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How vitamin D affects thyroid disease

2019-06-14 Health No comment

Vitamin D is known for its importance in managing calcium in the gut, bones, blood and disease resistance. However, many studies now indicate that the effects of vitamin D levels may also be a contributing factor to many other health problems.

Researchers now believe that it plays a vital role in cell communication. Clinical studies have linked abnormalities in vitamin D levels to colon, prostate and breast cancer, as well as heart disease, weight gain and thyroid disease.

Vitamin D production

Vitamin D is unique compared to other vitamins because it is almost impossible to get the vitamins you need from food. Conversely, when you are exposed to natural or artificial UVB light, your body naturally produces it in the skin.

Once your body produces vitamin D or you use it as a supplement, it will be sent to the liver. The liver converts vitamin D to 25[OH]D and delivers it to various parts of the body and activates it. Once activated, it can perform its duties.

Autoimmune disease

Autoimmunity occurs when the immune system operates a person's healthy tissues and cells as a threat. When this happens, their bodies produce an immune response and an attack. This reaction can cause damage, inflammation and chronic pain in many parts of the body.

Vitamin D deficiency may reduce the body's ability to fight infection and may be associated with autoimmune diseases such as Hashimoto's thyroiditis and Graves' disease.

Clinical research

Several 2014 studies presented at the annual meeting of the Thyroid Association are of particular interest. Researchers from Nanjing, China, evaluated 34 patients with Hashimoto's thyroiditis and 32 patients with severe illness and evaluated 52 healthy patients. The researchers measured many thyroid-related factors, including vitamin D3.

Vitamin D is actually a group of compounds labeled as vitamins D1, D2 and D3. Vitamin D3 is the natural form of vitamins and is also the most biologically active.

The researchers found that vitamin D3 levels in patients with autoimmune thyroid disease were significantly lower than in healthy controls. Patients with high thyroid peroxidase antibodies in the thyroid autoimmune disease also have lower vitamin D levels. This suggests that vitamin D deficiency may be associated with autoimmune thyroid disease or cause autoimmune thyroid disease.

Brazilian researchers studied 54 Hashimoto's patients and 54 healthy controls. They also found that 63.2% of patients had vitamin D deficiency. Those with low vitamin D levels also have higher thyroid stimulating hormone levels and larger thyroid glands.

Lack of vitamin D.

In general, the skin produces enough vitamin D when exposed to sufficient UV light. However, the risk of skin cancer or melanoma now means that many people use sunscreen and cover the body. We also spend more time working and playing indoors.

As more clinical trials show a link between vitamin D and thyroid function, many doctors now recommend vitamin D testing as part of thyroid assessment and care. Nonetheless, functional practitioners and physicians who follow a medical model may be different for you based on your results.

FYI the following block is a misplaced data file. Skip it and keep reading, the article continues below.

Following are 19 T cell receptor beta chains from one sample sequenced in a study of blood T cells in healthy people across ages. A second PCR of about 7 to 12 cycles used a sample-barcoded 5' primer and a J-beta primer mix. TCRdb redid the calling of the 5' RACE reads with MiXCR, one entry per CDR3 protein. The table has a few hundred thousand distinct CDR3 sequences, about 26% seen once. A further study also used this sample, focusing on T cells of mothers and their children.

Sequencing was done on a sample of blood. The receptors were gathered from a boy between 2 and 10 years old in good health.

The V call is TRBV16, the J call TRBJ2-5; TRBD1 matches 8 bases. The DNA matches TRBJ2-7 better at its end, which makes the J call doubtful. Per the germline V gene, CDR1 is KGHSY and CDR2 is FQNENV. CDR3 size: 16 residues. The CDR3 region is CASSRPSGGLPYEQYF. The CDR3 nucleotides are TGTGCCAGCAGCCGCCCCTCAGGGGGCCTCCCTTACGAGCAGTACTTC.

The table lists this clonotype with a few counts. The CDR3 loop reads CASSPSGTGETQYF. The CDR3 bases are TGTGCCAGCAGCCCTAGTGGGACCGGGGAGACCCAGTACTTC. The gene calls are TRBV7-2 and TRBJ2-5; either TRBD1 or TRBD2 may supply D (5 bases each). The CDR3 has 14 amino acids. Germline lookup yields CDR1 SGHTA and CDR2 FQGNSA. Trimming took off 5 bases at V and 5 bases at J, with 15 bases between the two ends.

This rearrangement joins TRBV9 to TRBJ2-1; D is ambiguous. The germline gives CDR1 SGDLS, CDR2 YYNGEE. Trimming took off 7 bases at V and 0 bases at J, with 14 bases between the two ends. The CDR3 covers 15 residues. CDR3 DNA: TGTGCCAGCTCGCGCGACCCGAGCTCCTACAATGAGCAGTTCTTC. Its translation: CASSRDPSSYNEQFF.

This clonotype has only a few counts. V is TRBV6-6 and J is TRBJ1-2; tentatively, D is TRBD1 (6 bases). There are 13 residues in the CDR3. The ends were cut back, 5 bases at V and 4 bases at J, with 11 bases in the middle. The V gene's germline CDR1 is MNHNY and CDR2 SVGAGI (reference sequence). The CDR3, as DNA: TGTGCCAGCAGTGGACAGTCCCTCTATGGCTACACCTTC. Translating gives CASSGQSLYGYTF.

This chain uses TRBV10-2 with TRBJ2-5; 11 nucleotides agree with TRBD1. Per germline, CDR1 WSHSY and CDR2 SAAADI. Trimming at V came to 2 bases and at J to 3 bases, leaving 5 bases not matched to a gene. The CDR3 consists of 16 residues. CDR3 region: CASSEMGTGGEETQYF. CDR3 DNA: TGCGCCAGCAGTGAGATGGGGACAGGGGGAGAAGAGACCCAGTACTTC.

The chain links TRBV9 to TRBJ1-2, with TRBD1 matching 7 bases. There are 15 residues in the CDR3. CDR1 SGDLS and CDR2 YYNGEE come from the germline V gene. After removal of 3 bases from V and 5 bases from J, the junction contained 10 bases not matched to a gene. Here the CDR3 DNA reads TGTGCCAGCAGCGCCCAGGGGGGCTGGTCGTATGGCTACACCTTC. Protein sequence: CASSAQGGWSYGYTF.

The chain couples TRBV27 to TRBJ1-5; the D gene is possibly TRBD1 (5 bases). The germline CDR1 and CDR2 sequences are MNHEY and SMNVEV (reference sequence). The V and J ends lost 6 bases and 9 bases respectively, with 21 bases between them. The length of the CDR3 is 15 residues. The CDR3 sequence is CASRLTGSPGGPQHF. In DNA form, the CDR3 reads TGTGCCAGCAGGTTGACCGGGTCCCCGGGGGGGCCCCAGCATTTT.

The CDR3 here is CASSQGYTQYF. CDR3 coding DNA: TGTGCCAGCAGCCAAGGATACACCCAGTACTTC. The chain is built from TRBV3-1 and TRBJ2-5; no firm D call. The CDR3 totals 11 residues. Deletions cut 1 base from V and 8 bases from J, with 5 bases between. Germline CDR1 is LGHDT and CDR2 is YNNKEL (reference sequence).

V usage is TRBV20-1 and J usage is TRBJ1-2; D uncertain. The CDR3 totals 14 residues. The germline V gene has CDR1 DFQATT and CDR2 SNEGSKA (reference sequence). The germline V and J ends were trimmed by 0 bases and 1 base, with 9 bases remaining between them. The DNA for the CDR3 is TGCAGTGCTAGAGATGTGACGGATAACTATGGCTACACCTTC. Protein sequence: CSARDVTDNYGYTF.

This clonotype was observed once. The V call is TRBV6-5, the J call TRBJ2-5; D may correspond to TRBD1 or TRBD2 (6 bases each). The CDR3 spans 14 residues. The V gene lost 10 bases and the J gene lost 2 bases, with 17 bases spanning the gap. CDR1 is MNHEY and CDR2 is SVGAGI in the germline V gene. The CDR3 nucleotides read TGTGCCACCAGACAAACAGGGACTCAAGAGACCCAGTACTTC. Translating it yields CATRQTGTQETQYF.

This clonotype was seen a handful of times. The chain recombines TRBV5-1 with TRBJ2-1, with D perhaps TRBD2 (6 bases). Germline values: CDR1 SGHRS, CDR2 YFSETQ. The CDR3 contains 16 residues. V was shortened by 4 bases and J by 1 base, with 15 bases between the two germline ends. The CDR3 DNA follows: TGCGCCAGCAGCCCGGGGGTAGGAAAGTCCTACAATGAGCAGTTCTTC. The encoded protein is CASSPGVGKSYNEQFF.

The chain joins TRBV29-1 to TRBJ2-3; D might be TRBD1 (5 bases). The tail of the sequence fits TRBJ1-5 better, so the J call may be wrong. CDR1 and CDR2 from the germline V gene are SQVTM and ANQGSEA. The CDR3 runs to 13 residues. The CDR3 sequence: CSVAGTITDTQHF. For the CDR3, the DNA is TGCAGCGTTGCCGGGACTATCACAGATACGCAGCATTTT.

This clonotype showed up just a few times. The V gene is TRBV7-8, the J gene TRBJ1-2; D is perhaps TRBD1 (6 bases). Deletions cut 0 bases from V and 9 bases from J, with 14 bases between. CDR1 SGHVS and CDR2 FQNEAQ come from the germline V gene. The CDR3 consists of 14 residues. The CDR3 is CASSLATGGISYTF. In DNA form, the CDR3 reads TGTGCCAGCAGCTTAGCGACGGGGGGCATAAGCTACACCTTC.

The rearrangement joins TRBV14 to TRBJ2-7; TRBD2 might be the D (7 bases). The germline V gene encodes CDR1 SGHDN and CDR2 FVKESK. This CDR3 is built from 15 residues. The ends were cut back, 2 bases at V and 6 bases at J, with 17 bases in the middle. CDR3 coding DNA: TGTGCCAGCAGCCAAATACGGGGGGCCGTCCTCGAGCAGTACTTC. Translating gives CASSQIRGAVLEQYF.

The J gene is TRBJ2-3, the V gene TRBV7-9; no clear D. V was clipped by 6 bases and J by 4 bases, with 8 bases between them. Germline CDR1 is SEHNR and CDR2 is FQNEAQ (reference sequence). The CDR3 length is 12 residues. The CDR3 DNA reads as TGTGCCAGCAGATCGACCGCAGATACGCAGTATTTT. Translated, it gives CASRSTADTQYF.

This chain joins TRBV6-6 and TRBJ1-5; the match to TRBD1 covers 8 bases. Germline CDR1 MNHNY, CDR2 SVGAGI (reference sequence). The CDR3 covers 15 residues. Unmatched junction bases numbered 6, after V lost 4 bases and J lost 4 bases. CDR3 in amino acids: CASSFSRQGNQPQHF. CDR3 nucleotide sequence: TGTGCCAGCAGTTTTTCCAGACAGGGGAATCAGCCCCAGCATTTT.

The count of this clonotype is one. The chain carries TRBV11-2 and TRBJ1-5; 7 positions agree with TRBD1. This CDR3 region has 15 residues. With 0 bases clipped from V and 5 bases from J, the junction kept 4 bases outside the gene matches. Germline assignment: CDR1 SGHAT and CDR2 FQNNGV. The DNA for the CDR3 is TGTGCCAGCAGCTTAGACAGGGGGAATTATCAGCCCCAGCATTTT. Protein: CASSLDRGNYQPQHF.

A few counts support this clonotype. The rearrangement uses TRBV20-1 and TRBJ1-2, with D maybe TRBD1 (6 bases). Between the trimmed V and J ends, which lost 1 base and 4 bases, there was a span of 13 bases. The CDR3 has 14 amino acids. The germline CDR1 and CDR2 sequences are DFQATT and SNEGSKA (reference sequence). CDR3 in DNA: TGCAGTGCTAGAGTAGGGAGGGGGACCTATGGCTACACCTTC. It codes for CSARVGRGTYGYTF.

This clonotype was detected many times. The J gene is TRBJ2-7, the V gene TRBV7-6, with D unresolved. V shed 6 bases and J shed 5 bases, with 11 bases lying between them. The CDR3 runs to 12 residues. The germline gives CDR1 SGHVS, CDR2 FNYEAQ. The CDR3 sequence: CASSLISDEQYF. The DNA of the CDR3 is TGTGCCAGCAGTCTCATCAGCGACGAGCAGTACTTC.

Medical model and functional model

The medical model recommends 400 IU of vitamin D per day. They also define enough serum 25[OH]D levels to exceed 50 nmol / L because it "meets the needs of 97.5% of the population." This test is used to measure vitamin D levels in the 25-hydroxyvitamin D blood test.

Medical models are usually recommended to supplement to increase low vitamin D levels. However, functional care methods recognize that multiple causes may result in low vitamin D levels. Therefore, it is recommended that supplements may be ineffective and counterproductive before considering overall health and other possible problems.

Supplements do not always correct low vitamin D levels because they do not solve potential problems. Vitamin D receptors in some autoimmune patients cannot be activated due to changes in their DNA sequences. Therefore, they need vitamin D above normal blood levels to avoid vitamin D deficiency.

Vitamin D is fat-soluble, and some patients with thyroid problems such as Hashimoto's thyroiditis have low gastric acidity and poor fat absorption. Autoimmune diseases such as Hashimoto's thyroiditis and Graves' disease also cause the immune system to work overtime, depleting the body's storage of vitamin D. After that, the most important thing is to solve the intestinal and digestive problems and regulate the immune system before considering vitamin D supplementation.

A highly qualified functional practitioner will focus on your gut and digestive health, and if they are satisfied, they may have a 25-hydroxyvitamin D blood test for your vitamin D levels.

Your doctor may recommend supplements between 60 and 80 nmol / L. This is still well below the 125 nmol / L threshold and patients may experience adverse reactions. After a few months, they will retest. If their serum levels rise to acceptable levels, the doctor will adjust the vitamin D so the serum level remains between 50 and 60 nmol / L.

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Insufficient vitamin D is only one factor that causes thyroid problems, so self-replenishment is not recommended because it may not work if there is a potential problem. Discuss your thyroid problems with functional practitioners to develop an effective treatment plan.

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